We are migrating databases from Oracle to MySQL.
Oracle and MySQL use a different character for the bind variables
We are using Dapper to query the database. We pass in DynamicParameters into Dapper and the bind variables work.
What I want to be able to do is go through the DynamicParameters and look at the name of the value and change the character on the front and then replace it in the SQL string as well. I know how I would do this.
The problem I have is that you cannot enumerate the DynamicParameters to get the key and value.
My ideas is to try and get hold of the private
<string, DynamicParameters.ParamInfo> parameters field at runtime using reflection. I can't work out how to make it work as
DynamicParameters.ParamInfo is a private class.
Any ideas on what I could do?
There are two parts to you question, first:
What I want to be able to do is go through the DynamicParameters and look at the name of the value and change the character on the front
and the second is:
then replace it in the SQL string as well
The first part got me interested to see how smart enough Dapper is. It proves that it is, smart enough, to handle the arguments passed to it in
DynamicParameters. Consider you have the following:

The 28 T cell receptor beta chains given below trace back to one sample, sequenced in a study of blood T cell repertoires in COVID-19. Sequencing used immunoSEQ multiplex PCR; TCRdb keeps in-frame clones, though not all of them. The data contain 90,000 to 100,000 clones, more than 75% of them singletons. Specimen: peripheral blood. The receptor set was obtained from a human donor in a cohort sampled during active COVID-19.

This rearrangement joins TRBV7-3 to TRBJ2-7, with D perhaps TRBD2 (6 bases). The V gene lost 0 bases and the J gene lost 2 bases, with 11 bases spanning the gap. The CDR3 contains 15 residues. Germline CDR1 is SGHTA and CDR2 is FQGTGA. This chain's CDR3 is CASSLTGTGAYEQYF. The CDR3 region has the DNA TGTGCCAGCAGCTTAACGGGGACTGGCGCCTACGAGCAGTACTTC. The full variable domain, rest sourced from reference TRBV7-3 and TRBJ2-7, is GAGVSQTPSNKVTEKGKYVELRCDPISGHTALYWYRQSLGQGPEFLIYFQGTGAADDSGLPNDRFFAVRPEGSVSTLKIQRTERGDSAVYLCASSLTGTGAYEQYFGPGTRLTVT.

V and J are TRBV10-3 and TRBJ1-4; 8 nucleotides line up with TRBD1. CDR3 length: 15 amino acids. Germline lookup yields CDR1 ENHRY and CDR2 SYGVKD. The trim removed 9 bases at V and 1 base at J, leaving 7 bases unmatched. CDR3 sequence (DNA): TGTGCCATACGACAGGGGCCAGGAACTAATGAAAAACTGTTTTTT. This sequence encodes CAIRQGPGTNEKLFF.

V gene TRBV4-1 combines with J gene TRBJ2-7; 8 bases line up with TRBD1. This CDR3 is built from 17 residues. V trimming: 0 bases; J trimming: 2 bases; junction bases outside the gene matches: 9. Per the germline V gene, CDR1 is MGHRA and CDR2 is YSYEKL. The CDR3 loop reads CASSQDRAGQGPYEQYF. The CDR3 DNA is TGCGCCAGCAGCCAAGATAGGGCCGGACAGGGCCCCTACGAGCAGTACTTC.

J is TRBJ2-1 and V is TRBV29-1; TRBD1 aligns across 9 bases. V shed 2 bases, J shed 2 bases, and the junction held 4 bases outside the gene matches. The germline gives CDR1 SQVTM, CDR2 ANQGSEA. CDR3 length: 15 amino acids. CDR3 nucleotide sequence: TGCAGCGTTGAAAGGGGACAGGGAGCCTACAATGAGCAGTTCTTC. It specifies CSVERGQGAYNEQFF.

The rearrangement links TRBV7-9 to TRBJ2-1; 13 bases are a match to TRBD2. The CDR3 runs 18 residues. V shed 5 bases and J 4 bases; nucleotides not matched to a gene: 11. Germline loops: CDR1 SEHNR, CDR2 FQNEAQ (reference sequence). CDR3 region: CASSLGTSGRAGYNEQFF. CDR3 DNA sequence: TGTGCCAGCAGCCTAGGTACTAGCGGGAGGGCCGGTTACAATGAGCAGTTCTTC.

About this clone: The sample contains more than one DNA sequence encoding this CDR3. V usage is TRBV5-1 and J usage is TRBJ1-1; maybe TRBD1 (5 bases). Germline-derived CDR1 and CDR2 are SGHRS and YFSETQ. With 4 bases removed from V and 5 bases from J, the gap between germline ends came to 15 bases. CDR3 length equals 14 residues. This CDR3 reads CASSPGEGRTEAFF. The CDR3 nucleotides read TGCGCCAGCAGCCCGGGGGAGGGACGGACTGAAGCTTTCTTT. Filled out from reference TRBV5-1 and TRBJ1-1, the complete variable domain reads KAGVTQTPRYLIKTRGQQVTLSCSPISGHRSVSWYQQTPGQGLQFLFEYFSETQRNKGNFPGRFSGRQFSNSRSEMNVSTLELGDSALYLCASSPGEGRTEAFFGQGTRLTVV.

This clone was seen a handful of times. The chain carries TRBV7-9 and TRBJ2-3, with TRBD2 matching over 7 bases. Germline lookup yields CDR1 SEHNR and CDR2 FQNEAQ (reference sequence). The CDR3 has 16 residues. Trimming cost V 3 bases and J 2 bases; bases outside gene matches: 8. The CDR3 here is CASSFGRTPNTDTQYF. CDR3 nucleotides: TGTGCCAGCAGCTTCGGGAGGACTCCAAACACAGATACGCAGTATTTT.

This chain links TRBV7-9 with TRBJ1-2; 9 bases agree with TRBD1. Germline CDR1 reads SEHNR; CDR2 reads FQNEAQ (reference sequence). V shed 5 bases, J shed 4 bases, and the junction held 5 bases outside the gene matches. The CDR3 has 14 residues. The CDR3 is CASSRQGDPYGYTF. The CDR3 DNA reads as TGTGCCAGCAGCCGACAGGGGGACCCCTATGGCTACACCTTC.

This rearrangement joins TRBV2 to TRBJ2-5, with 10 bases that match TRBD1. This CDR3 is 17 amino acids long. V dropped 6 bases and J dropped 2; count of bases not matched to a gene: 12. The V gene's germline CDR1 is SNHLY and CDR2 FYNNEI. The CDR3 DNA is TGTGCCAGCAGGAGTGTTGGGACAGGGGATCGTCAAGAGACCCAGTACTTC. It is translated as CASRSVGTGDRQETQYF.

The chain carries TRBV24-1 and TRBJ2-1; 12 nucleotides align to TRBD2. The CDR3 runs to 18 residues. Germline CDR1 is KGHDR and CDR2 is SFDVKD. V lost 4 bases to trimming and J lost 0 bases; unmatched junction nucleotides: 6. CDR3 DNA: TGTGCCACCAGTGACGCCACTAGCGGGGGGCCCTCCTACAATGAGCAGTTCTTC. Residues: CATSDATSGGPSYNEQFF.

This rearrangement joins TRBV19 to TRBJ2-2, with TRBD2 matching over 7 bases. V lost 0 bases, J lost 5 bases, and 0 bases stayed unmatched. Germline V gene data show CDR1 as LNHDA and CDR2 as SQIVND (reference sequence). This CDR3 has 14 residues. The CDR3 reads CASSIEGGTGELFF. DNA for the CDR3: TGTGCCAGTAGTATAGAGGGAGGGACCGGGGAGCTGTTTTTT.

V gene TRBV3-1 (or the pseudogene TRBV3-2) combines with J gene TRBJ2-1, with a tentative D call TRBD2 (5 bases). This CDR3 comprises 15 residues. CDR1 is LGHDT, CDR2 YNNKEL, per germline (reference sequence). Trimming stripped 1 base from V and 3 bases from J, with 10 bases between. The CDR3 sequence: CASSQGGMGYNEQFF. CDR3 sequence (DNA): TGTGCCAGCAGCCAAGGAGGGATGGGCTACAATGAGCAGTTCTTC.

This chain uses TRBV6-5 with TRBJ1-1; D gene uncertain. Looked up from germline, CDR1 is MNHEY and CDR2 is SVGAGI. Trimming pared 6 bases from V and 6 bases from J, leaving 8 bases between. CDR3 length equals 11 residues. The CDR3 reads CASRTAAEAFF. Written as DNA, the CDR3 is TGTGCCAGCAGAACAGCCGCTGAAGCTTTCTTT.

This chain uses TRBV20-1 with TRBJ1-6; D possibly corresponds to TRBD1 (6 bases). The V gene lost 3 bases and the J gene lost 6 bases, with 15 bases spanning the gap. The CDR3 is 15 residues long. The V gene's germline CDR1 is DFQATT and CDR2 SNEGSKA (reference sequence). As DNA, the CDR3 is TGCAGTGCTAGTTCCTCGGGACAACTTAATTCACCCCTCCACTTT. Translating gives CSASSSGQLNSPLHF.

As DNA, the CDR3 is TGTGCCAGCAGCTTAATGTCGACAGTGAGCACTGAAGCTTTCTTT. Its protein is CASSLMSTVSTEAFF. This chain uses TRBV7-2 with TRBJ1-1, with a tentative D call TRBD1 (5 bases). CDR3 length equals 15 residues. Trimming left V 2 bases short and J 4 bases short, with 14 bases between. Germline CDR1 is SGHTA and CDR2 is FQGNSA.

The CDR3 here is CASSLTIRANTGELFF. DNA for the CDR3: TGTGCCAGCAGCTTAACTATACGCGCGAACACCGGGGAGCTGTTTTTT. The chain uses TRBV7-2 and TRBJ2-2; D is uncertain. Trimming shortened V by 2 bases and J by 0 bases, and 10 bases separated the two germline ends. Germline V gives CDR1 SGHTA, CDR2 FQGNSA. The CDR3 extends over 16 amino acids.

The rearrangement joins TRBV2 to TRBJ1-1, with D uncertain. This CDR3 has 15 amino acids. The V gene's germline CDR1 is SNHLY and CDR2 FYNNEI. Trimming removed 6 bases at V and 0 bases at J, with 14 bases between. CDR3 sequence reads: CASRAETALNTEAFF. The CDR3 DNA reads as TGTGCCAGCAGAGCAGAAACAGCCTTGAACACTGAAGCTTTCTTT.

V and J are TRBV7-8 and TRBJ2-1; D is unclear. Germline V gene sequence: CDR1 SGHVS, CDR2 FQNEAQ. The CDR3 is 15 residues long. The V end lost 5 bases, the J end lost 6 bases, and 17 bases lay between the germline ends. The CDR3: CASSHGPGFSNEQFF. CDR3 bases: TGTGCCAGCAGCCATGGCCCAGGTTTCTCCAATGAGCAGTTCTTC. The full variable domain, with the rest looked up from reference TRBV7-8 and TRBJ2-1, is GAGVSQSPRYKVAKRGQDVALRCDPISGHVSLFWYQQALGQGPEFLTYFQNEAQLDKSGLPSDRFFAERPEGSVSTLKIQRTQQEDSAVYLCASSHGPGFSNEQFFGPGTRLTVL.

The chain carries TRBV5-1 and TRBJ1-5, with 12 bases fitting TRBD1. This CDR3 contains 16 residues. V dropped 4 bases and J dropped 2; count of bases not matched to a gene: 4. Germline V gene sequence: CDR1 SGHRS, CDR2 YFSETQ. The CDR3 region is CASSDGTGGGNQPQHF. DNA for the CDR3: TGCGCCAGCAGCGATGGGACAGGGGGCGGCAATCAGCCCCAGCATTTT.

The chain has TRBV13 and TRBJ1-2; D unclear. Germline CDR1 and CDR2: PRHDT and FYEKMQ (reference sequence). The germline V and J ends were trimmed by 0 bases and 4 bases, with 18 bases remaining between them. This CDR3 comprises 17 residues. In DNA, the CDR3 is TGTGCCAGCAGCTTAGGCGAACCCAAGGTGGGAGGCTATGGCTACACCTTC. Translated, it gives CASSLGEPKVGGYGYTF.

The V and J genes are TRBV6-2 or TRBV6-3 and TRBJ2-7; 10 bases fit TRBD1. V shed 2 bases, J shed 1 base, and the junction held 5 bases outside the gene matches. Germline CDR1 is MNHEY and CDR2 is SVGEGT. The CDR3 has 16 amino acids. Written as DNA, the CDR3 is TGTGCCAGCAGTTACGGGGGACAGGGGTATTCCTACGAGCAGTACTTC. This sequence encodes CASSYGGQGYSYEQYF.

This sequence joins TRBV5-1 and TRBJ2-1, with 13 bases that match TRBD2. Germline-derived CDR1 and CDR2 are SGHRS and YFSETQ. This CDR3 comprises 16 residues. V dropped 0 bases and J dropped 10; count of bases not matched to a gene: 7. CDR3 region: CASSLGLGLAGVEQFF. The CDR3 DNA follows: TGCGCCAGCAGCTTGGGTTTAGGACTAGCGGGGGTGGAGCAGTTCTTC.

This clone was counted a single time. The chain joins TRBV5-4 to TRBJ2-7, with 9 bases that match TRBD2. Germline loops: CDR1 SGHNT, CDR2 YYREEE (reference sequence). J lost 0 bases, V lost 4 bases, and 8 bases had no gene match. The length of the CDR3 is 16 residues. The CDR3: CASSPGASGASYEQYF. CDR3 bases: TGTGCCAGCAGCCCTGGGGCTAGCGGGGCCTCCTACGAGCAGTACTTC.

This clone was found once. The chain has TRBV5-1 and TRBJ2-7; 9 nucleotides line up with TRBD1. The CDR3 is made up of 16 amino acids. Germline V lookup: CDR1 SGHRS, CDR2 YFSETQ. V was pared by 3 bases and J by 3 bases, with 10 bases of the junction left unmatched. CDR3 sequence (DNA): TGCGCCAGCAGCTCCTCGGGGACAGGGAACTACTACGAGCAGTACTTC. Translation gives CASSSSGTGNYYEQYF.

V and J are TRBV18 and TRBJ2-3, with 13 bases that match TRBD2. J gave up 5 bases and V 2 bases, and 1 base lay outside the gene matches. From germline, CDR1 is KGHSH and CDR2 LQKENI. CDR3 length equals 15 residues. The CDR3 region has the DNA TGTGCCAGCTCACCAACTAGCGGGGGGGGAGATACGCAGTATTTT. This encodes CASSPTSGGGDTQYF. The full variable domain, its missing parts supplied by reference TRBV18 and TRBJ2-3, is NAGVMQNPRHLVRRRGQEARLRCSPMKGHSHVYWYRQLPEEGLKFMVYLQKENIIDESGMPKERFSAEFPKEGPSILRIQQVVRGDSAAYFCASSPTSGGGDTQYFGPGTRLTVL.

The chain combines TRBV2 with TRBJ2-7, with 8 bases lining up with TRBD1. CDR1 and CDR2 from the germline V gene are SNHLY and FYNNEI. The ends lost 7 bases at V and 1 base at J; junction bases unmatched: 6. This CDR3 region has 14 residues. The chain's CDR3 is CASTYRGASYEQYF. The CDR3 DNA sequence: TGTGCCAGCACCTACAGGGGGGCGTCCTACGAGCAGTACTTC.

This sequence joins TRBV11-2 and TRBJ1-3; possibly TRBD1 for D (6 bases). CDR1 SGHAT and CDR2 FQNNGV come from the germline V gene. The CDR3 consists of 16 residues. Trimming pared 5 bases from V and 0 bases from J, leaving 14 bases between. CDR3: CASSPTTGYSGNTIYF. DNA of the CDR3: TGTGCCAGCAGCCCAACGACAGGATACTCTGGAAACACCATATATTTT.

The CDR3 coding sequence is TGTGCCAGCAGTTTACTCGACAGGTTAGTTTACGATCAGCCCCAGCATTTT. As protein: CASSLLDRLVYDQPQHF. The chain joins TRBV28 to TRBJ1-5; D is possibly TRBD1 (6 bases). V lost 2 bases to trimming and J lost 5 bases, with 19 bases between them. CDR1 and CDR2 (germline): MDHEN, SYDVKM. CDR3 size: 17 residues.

// Source of the DynamicParameters var args = new Dictionary<string,string>(); args.Add("@emailPromotion", "1"); // additional args goes here // An example of how you build a DynamicParameters var dbArgs = new DynamicParameters(); foreach (var pair in args) dbArgs.Add(pair.Key, pair.Value); // The query - using SQL Server (AdventureWorks) var sql = "select * from Person.Contact WHERE EmailPromotion = @EmailPromotion"; // The Dapper call (this works as expected) var items = the_connection.Query<dynamic>(sql, dbArgs);
Now let's say you migrated from Oracle using a
colon and you passed your DynamicParameters from this source:
var oracle_args = new Dictionary<string,string>(); oracle_args.Add(":emailPromotion", "1");
If you use that
oracle_args with the rest of the code given earlier it will still work. You would expect it won't as SQL Server couldn't understand the colon. The only thing that will cause an error is if the query itself (
var sql) has the invalid character - the
How then that relates to your question? This means that you don't have to worry about the "first part" and let Dapper do its job. You just have to take care of the "second part" and adjust your (sql) queries. And if you have total control of the queries then it should not give you any problem. A simple string replace would do the trick.